Now showing 1 - 6 of 6
  • Publication
    Calculation of the Dynamic Allowance for Railway Bridges from Direct Measurement
    In a traditional deterministic assessment, a dynamic amplification factor (DAF) is applied to the static loading in order to account for dynamics. The codified DAF values are appropriately conservative in order to consider the wide range of structures and load effects to which they are applied. In the current analysis, a site specific assessment dynamic ratio (ADR) is calculated from direct measurement on an 80 year old steel truss Railway Bridge. The ADR is defined as the ratio of characteristic total stress to the characteristic static stress. The application of ADR is a relatively new concept which has rarely been considered for railway bridges. An assessment performed on the bridge in question showed a decrease in the dynamic allowance when considering the site specific ADR, corresponding to a 26% decrease in calculated stress. The measurements available were also used to derive a robust stochastic model for dynamic allowance which considered the correlation between DAF and stress level. The developed model was applied to a probabilistic assessment and resulted in a 9% increase in reliability.
  • Publication
    A Bayesian approach for estimating characteristic bridge traffic load effects
    This paper investigates the use of Bayesian updating to improve estimates of characteristic bridge traffic loading. Over recent years the use Weigh-In-Motion technologies has increased hugely. Large Weigh-In-Motion databases are now available for multiple sites on many road networks. The objective of this work is to use data gathered throughout a road network to improve site-specific estimates of bridge loading at a specific Weigh-In-Motion site on the network. Bayesian updating is a mathematical framework for combining prior knowledge with new sample data. The approach is applied here to bridge loading using a database of 81.6 million truck records, gathered at 19 sites in the US. The database represents the prior knowledge of loading throughout the road network and a new site on the network is simulated. The Bayesian approach is compared with a non-Bayesian approach, which uses only the site-specific data, and the results compared. It is found that the Bayesian approach significantly improves the accuracy of estimates of 75-year loading and, in particular, considerably reduces the standard deviation of the error. With the proposed approach less site-specific WIM data is required to obtain an accurate estimate of loading. This is particularly useful where there is concern over an existing bridge and accurate estimates of loading are required as a matter of urgency.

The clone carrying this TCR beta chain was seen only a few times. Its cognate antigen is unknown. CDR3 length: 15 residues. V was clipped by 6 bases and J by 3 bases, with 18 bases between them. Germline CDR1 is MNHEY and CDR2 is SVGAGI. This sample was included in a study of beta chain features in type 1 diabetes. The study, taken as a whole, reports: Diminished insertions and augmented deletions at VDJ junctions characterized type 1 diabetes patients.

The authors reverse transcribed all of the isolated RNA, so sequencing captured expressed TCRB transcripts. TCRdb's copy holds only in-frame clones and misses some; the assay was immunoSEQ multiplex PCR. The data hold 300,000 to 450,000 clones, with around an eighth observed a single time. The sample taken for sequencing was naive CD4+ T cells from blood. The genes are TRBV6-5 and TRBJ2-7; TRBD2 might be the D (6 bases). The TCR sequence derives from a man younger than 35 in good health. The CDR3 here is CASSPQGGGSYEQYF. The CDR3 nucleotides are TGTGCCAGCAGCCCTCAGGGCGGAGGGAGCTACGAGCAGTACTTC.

• Publication
    Evaluation of bridge safety based on Weigh-in-Motion data
    (Civil Engineering Research Association of Ireland, 2016-08-30) ; ; ; ; ;
    This paper investigates various concerns, sensitivities of and correlation between the different parameters influencing the load on a bridge and its resistance to that load. The actual safety, i.e. the probability of failure, is calculated by combining the dead load, Weigh-in-Motion data based traffic load and resistance models. The usefulness of updating the developed bridge safety model using damage indicators from a Structural Health Monitoring system is also examined.
  • Publication
    Portable Bridge WIM Data Collection Strategy for Secondary Roads
    A common method of collecting traffic loading data across a large road network is to use a network of permanent pavement-based WIM systems. An alternative is to use one or more portable Bridge Weigh-In-Motion systems which are moved periodically between bridges on the network. To make optimum use of such a system, a suitable data collection strategy is needed to choose locations for the system. This paper describes a number of possible strategies which the authors have investigated for the National Roads Authority in Ireland. The different strategies are examined and their advantages and disadvantages compared. Their effectiveness at detecting a heavy loading event is also investigated and the preferred approach is identified.
  • Publication
    Modelling Extreme Traffic Loading on Bridges Using Kernal Density Estimators
    (Eugenides Foundation, 2011-10-13) ; ;
    Kernel density estimators are a non-parametric method of estimating the probability density function of sample data. In this paper, the method is applied to find characteristic maximum daily truck weights on highway bridges. The results are then compared with the conventional approach.
  • Publication
    Traffic Load Effect Forecasting for Bridges
    (International Association for Bridge and Structural Engineering, 2015-09-23) ; ;
    Traffic flows, as well as truck weights, increase with time. This must be taken into account in order to accurately assess traffic loading on bridges. The Eurocode Load Model 1 is used for the design of new bridges but a scaled down version of the model can be used for the assessment of existing bridges. This scaling is usually done by applying α–factors to the load model. The effect of traffic growth on these α–factors is assessed in this paper. Weigh-in-motion data from the Netherlands is used as the basis for traffic models which simulate year-on-year growth of both traffic flow and truck weights. A time-varying generalised extreme value distribution is then used to calculate the characteristic load effects and determine the α–factors. The effect of different traffic growth rates on these α–factors is then examined. It is found that an increase in truck weights has the most influence on the α–factors but that increased flow also has a significant effect.